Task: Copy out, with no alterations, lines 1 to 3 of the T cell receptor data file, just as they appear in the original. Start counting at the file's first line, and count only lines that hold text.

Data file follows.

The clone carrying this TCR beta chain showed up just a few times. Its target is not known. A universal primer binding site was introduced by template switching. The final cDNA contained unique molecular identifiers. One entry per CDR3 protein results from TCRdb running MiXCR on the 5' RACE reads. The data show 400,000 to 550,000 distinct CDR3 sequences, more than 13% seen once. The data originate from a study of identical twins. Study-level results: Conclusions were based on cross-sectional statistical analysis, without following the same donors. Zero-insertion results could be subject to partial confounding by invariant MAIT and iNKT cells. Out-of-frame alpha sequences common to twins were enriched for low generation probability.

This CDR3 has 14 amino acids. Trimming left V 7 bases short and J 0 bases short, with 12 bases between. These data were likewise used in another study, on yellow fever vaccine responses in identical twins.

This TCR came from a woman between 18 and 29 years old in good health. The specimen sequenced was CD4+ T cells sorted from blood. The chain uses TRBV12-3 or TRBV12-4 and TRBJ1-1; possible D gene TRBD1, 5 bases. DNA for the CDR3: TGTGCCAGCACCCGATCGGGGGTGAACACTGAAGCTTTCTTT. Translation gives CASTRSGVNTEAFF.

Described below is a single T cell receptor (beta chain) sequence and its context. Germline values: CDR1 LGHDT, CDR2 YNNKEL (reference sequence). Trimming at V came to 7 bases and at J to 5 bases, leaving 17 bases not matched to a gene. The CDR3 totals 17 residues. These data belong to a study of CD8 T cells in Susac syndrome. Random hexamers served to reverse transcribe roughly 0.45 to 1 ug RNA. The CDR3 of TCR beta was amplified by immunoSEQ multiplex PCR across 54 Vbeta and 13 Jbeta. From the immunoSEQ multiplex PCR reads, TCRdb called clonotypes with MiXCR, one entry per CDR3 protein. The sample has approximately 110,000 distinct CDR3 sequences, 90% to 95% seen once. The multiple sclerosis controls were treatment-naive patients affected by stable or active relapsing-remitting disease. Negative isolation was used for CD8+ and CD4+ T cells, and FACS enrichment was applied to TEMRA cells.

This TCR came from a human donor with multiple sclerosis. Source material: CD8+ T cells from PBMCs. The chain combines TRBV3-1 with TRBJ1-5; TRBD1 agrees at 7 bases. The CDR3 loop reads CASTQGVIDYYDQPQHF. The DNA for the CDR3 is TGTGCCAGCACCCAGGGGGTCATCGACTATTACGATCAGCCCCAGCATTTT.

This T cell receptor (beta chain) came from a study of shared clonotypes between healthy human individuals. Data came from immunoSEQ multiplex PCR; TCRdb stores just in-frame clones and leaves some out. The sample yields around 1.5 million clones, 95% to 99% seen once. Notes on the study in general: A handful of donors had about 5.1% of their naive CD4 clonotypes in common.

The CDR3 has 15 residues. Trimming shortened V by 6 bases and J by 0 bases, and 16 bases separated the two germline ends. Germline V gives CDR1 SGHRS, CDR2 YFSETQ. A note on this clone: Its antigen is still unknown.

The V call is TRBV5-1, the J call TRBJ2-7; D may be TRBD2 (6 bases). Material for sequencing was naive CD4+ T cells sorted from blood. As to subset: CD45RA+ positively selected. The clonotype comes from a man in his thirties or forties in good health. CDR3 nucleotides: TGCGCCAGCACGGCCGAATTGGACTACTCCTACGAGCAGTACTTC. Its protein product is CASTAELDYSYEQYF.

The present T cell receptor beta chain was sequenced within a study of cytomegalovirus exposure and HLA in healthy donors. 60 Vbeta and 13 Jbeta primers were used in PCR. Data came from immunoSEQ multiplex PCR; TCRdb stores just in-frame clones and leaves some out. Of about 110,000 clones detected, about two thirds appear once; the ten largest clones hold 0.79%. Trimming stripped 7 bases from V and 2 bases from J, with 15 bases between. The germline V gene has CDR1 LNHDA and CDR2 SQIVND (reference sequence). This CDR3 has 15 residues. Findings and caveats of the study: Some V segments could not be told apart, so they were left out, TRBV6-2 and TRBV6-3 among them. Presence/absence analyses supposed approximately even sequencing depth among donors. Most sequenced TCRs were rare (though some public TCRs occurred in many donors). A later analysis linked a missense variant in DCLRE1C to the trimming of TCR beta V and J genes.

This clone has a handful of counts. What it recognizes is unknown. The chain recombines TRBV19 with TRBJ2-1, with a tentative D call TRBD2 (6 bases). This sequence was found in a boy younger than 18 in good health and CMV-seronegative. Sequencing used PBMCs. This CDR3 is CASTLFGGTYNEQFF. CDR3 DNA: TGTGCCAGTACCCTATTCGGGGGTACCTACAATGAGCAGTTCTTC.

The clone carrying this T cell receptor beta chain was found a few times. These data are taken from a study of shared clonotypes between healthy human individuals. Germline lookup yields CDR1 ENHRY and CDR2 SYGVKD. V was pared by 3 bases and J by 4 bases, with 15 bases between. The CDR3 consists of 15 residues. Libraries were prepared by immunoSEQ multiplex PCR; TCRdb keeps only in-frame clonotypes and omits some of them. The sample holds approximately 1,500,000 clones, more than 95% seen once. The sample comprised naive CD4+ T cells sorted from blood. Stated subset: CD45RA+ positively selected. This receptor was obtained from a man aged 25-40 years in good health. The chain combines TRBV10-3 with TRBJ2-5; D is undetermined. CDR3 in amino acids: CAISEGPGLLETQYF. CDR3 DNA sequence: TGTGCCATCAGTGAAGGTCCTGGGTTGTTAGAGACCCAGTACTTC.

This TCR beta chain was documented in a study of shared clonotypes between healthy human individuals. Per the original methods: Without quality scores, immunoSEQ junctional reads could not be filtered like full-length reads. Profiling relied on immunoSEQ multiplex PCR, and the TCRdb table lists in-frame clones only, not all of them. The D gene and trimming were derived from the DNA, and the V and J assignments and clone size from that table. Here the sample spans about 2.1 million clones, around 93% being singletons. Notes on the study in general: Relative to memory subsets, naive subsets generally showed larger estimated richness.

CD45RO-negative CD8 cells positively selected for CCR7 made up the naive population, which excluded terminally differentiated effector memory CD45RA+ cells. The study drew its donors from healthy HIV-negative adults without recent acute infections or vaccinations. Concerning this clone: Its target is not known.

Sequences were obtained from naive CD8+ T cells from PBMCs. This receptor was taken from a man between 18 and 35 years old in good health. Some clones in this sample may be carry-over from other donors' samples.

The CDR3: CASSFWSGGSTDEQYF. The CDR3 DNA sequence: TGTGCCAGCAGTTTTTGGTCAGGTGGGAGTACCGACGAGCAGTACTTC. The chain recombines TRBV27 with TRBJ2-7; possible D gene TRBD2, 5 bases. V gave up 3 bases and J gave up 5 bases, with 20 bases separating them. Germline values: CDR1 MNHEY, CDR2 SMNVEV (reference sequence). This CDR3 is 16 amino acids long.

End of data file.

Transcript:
The clone carrying this TCR beta chain showed up just a few times. Its target is not known. A universal primer binding site was introduced by template switching. The final cDNA contained unique molecular identifiers. One entry per CDR3 protein results from TCRdb running MiXCR on the 5' RACE reads. The data show 400,000 to 550,000 distinct CDR3 sequences, more than 13% seen once. The data originate from a study of identical twins. Study-level results: Conclusions were based on cross-sectional statistical analysis, without following the same donors. Zero-insertion results could be subject to partial confounding by invariant MAIT and iNKT cells. Out-of-frame alpha sequences common to twins were enriched for low generation probability.

This CDR3 has 14 amino acids. Trimming left V 7 bases short and J 0 bases short, with 12 bases between. These data were likewise used in another study, on yellow fever vaccine responses in identical twins.

This TCR came from a woman between 18 and 29 years old in good health. The specimen sequenced was CD4+ T cells sorted from blood. The chain uses TRBV12-3 or TRBV12-4 and TRBJ1-1; possible D gene TRBD1, 5 bases. DNA for the CDR3: TGTGCCAGCACCCGATCGGGGGTGAACACTGAAGCTTTCTTT. Translation gives CASTRSGVNTEAFF.